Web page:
In this paper, we propose a deep neural network (DNN) based aberration correction method in WFS-less AO system. The method uses a customized DNN model, which functions like a wavefront sensor, to estimate the aberration. It does not require any searching process thus to improve the computing speed. Numerical simulation shows that this method can achieve impressive performance for different degree of distortion. Compared with conventional SPGD method, it takes less time for our method to correct the same wavefront.

2. Theory of DNN-based AO system

The schematic diagram of our proposed WFS-less AO system is depicted in Fig. 1. The AO system consists of a DM, a lens, a charge-coupled device (CCD) camera and a controller. In this AO system, the incident beam distorted by atmospheric turbulence is focused by a positive lens. Then the intensity distribution is captured by the CCD camera and fed to the controller where the controller adapts the control signal of DM to compensate for the wavefront distortion.

 figure: Fig. 1

Fig. 1 Conceptual scheme of proposed sensor-less AO system model.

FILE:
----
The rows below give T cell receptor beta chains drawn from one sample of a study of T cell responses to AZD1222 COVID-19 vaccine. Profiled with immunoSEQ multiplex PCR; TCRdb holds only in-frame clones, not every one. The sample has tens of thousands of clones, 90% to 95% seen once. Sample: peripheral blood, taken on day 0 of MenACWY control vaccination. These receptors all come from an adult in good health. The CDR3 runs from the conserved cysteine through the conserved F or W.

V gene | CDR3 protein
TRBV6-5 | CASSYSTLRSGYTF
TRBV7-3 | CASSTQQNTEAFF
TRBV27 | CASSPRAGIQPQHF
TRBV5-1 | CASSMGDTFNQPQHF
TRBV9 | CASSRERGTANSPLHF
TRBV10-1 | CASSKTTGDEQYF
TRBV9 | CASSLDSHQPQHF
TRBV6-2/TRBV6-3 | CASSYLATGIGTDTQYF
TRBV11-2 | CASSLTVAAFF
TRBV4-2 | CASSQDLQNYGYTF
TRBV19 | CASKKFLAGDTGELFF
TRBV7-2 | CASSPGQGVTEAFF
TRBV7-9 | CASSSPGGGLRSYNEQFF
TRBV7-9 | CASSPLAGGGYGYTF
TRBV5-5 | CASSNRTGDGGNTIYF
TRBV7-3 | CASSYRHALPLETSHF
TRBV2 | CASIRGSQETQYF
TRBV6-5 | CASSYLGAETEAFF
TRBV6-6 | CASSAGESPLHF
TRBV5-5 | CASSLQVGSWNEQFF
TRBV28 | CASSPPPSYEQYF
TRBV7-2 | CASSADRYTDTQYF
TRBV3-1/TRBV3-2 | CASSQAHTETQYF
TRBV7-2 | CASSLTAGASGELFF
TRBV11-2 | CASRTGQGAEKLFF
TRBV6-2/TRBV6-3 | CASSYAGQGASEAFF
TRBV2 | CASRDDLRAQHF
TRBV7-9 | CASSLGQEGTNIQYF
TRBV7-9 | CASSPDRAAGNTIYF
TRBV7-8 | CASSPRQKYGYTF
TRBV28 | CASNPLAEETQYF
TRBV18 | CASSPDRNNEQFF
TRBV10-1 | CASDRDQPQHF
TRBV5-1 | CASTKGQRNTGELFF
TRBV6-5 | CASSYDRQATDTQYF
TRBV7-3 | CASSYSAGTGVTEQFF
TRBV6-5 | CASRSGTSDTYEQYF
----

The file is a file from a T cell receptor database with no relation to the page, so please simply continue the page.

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The physical processes behind imaging combine the process of propagation with the effects of lenses, mirrors, and other imaging optics. Ignoring the scaling effect of the lens system, the intensity distribution I can be written in shorten notation as follows [3]:

I(x,y)=|U0(x0,y0)*F(P(x',y'))|2
Where x0 and y0 are rectangular coordinates in the object plane while x and y are in the image plane, x' and y' are in the pupil plane. * refers to the convolution operation. F represents the Fourier transform operation. U0 is the field distribution in the object plane and P(x',y')is the pupil function which is given by:
P(x',y')=A(x',y')eikΦ(x',y')